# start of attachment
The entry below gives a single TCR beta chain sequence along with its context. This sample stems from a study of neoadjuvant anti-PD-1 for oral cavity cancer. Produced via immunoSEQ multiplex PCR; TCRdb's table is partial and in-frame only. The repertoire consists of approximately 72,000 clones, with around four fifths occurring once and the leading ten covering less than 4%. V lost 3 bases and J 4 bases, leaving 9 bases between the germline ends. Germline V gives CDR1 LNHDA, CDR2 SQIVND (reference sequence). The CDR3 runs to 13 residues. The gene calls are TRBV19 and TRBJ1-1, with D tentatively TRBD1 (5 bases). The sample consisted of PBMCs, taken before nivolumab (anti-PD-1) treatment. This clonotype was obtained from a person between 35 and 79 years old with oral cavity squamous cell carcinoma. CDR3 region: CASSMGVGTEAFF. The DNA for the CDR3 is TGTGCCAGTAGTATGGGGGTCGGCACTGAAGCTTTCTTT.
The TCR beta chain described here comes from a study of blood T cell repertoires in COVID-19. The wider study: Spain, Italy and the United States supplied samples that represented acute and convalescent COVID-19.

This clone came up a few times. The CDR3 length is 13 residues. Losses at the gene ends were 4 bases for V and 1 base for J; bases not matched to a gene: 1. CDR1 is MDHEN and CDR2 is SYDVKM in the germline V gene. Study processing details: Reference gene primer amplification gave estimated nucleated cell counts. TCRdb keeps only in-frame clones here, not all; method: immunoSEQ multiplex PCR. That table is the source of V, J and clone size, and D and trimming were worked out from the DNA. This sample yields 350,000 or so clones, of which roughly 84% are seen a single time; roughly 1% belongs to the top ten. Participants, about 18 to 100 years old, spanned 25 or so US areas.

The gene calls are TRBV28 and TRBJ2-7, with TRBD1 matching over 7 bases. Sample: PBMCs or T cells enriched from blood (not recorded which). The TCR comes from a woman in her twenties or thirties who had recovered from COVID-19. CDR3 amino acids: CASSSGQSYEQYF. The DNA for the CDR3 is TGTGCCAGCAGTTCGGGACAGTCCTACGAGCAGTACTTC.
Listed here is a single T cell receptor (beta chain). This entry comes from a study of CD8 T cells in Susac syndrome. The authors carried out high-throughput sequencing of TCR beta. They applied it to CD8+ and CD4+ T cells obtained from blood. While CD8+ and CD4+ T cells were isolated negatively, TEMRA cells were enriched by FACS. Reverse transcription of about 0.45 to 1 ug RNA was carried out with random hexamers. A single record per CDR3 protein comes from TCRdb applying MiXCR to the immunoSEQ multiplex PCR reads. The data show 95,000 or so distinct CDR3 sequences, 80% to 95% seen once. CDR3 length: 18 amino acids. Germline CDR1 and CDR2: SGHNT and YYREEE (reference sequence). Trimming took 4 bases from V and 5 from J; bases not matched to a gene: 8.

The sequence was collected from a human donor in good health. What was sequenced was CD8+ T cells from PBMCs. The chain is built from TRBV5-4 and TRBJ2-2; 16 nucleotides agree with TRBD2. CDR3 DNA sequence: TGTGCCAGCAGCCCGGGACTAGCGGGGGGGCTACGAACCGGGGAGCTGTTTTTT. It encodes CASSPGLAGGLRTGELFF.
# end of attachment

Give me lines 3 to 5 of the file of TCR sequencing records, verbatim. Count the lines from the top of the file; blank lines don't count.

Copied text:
This clone came up a few times. The CDR3 length is 13 residues. Losses at the gene ends were 4 bases for V and 1 base for J; bases not matched to a gene: 1. CDR1 is MDHEN and CDR2 is SYDVKM in the germline V gene. Study processing details: Reference gene primer amplification gave estimated nucleated cell counts. TCRdb keeps only in-frame clones here, not all; method: immunoSEQ multiplex PCR. That table is the source of V, J and clone size, and D and trimming were worked out from the DNA. This sample yields 350,000 or so clones, of which roughly 84% are seen a single time; roughly 1% belongs to the top ten. Participants, about 18 to 100 years old, spanned 25 or so US areas.

The gene calls are TRBV28 and TRBJ2-7, with TRBD1 matching over 7 bases. Sample: PBMCs or T cells enriched from blood (not recorded which). The TCR comes from a woman in her twenties or thirties who had recovered from COVID-19. CDR3 amino acids: CASSSGQSYEQYF. The DNA for the CDR3 is TGTGCCAGCAGTTCGGGACAGTCCTACGAGCAGTACTTC.
Listed here is a single T cell receptor (beta chain). This entry comes from a study of CD8 T cells in Susac syndrome. The authors carried out high-throughput sequencing of TCR beta. They applied it to CD8+ and CD4+ T cells obtained from blood. While CD8+ and CD4+ T cells were isolated negatively, TEMRA cells were enriched by FACS. Reverse transcription of about 0.45 to 1 ug RNA was carried out with random hexamers. A single record per CDR3 protein comes from TCRdb applying MiXCR to the immunoSEQ multiplex PCR reads. The data show 95,000 or so distinct CDR3 sequences, 80% to 95% seen once. CDR3 length: 18 amino acids. Germline CDR1 and CDR2: SGHNT and YYREEE (reference sequence). Trimming took 4 bases from V and 5 from J; bases not matched to a gene: 8.